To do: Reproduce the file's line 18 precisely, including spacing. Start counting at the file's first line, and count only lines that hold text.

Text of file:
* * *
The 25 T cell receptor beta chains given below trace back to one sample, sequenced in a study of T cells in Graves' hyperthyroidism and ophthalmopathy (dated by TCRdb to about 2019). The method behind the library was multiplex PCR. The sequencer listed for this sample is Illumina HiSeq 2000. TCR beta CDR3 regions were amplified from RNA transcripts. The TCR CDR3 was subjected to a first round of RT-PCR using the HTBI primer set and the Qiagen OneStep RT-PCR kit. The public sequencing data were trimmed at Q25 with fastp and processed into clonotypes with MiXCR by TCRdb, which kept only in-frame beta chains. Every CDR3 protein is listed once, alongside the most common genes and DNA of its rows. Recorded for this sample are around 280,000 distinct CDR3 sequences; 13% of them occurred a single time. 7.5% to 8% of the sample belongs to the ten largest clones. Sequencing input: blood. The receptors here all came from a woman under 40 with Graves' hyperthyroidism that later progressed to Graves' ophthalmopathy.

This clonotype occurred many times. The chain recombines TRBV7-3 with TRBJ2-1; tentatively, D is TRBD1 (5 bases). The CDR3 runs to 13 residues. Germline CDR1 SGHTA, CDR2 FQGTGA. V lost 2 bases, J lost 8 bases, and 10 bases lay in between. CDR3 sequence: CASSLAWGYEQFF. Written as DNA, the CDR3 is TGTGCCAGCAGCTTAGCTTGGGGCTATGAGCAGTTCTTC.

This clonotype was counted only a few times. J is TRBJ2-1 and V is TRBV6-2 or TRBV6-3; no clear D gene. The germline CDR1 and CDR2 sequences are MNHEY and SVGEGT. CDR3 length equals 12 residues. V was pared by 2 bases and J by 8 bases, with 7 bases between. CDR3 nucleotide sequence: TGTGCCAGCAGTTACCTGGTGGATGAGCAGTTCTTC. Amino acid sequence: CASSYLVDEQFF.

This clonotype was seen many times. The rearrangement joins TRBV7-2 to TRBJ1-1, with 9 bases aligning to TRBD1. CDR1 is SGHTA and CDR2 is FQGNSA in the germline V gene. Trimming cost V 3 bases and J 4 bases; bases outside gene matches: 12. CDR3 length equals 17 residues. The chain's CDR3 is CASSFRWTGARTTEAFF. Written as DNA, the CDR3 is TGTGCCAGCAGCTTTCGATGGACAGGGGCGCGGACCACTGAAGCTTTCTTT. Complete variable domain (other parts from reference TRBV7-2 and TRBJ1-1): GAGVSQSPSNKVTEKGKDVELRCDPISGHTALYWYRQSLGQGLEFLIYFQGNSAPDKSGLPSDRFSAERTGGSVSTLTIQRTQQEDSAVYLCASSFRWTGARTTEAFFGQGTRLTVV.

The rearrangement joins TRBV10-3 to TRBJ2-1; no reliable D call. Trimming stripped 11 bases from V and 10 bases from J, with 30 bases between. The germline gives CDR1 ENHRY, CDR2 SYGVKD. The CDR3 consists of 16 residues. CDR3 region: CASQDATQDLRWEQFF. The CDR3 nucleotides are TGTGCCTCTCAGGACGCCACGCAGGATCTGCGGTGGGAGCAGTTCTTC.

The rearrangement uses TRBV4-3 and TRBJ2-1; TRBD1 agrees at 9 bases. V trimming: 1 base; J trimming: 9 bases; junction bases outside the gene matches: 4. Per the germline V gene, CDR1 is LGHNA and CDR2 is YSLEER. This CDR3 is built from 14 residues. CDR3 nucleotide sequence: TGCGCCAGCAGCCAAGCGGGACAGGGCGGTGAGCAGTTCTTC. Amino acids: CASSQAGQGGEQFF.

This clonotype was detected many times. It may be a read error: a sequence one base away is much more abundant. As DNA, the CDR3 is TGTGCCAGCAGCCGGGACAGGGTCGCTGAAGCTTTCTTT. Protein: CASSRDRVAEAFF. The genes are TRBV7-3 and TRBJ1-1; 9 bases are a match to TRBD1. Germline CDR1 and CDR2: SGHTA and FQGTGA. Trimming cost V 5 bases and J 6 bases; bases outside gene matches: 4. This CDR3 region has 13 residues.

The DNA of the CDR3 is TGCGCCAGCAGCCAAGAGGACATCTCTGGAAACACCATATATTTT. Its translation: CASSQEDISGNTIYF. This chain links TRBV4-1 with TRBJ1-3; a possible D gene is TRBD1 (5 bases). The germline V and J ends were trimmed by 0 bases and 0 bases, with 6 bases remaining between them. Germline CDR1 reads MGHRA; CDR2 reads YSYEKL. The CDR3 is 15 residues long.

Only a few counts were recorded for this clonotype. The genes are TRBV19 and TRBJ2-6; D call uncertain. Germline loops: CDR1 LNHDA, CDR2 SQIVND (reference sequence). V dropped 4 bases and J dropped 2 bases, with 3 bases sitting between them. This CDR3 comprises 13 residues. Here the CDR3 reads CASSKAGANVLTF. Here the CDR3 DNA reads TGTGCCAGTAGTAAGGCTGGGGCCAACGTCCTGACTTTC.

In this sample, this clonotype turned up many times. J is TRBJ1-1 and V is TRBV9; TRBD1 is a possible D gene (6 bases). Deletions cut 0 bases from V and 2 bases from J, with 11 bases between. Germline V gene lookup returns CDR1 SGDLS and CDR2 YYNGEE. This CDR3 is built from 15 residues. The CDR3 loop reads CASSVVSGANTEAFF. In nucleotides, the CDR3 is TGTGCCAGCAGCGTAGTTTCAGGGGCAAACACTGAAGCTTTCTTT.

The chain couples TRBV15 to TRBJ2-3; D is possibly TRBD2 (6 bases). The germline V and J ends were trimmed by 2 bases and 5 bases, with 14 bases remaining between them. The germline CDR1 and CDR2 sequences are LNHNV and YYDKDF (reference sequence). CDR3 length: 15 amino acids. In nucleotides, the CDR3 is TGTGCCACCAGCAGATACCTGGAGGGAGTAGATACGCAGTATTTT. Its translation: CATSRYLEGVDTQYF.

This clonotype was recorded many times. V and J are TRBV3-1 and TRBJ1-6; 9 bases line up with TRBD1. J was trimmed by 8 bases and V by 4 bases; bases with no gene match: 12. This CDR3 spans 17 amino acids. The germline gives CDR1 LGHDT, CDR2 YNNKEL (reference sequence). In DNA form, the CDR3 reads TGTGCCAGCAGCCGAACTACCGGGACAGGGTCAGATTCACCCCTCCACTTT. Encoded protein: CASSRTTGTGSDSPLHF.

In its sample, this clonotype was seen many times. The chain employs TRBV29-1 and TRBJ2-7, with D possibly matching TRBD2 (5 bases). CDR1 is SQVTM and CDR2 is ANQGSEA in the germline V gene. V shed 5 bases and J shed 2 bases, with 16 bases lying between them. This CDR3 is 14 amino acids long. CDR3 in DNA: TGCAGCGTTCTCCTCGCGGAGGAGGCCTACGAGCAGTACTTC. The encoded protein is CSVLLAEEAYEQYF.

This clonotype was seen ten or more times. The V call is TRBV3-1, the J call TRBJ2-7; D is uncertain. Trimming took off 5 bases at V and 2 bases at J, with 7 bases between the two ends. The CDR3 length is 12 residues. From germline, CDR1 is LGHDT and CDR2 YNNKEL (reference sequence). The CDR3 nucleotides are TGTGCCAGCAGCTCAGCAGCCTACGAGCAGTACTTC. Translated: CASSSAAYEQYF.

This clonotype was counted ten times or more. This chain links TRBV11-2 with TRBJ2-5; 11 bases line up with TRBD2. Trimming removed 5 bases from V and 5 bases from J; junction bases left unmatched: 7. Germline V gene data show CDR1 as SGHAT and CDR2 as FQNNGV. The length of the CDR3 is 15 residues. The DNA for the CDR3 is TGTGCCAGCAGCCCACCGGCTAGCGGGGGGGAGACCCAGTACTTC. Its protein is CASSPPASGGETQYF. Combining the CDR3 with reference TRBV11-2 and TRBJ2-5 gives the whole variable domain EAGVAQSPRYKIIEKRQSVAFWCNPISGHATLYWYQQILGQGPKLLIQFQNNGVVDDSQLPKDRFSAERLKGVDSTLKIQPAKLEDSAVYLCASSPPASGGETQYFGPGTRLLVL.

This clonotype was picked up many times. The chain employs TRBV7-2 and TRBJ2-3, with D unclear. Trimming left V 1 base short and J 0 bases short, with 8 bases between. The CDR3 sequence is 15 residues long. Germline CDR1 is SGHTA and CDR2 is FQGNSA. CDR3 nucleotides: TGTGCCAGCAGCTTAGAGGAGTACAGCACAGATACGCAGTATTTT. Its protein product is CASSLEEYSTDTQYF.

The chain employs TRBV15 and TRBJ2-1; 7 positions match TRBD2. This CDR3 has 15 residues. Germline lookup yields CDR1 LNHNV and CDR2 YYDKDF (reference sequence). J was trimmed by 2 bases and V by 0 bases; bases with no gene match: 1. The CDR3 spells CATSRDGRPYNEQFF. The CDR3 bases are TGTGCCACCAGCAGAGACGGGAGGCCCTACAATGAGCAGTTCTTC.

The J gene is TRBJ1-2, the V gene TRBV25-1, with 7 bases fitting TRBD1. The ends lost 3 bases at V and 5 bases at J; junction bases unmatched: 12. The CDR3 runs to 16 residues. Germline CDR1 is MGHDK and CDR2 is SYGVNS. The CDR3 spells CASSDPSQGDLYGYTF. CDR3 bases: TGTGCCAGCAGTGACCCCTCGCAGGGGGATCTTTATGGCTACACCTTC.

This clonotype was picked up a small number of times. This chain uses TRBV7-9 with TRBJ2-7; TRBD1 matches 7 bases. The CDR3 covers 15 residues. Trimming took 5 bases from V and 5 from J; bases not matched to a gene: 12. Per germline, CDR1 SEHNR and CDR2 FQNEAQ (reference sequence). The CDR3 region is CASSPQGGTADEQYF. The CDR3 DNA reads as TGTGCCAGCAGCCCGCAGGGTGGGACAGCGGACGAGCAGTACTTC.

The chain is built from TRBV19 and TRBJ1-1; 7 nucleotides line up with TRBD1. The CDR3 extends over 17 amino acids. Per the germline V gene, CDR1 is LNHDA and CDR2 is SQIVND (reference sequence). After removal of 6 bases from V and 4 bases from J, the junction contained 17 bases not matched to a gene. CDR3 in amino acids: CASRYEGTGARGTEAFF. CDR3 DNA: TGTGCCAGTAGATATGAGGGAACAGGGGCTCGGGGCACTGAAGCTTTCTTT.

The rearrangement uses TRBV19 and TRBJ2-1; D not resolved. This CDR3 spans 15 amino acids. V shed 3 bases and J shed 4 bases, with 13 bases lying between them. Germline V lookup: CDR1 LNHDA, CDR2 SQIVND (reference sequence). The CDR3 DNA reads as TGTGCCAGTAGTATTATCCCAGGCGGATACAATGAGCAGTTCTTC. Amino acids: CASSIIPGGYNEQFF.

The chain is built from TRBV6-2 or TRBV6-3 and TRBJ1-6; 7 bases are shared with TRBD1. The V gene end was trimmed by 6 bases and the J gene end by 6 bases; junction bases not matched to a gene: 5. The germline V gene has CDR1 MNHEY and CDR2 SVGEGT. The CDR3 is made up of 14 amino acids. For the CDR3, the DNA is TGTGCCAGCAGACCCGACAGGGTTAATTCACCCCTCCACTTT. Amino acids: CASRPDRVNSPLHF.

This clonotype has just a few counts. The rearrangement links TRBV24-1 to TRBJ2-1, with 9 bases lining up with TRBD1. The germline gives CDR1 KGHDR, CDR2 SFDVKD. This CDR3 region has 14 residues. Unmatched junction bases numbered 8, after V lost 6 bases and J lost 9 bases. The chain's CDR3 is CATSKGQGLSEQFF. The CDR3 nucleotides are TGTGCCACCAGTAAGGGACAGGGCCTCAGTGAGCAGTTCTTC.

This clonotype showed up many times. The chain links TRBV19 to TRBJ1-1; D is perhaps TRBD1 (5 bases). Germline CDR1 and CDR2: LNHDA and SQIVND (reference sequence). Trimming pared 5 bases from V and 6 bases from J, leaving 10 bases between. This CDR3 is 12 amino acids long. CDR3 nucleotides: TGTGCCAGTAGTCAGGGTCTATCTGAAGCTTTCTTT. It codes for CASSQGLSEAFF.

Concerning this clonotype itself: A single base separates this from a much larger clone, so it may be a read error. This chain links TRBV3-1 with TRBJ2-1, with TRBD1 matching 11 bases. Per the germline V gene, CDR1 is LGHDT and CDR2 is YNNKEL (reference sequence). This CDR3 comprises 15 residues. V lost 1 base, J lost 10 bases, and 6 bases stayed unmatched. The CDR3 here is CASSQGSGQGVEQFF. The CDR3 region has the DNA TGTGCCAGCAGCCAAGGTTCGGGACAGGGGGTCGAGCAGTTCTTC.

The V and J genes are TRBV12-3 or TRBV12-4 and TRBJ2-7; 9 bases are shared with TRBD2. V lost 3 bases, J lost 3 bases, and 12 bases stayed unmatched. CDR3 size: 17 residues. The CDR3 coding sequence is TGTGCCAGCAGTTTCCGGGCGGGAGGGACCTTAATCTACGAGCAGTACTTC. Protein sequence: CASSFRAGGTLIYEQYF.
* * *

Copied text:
The J gene is TRBJ1-2, the V gene TRBV25-1, with 7 bases fitting TRBD1. The ends lost 3 bases at V and 5 bases at J; junction bases unmatched: 12. The CDR3 runs to 16 residues. Germline CDR1 is MGHDK and CDR2 is SYGVNS. The CDR3 spells CASSDPSQGDLYGYTF. CDR3 bases: TGTGCCAGCAGTGACCCCTCGCAGGGGGATCTTTATGGCTACACCTTC.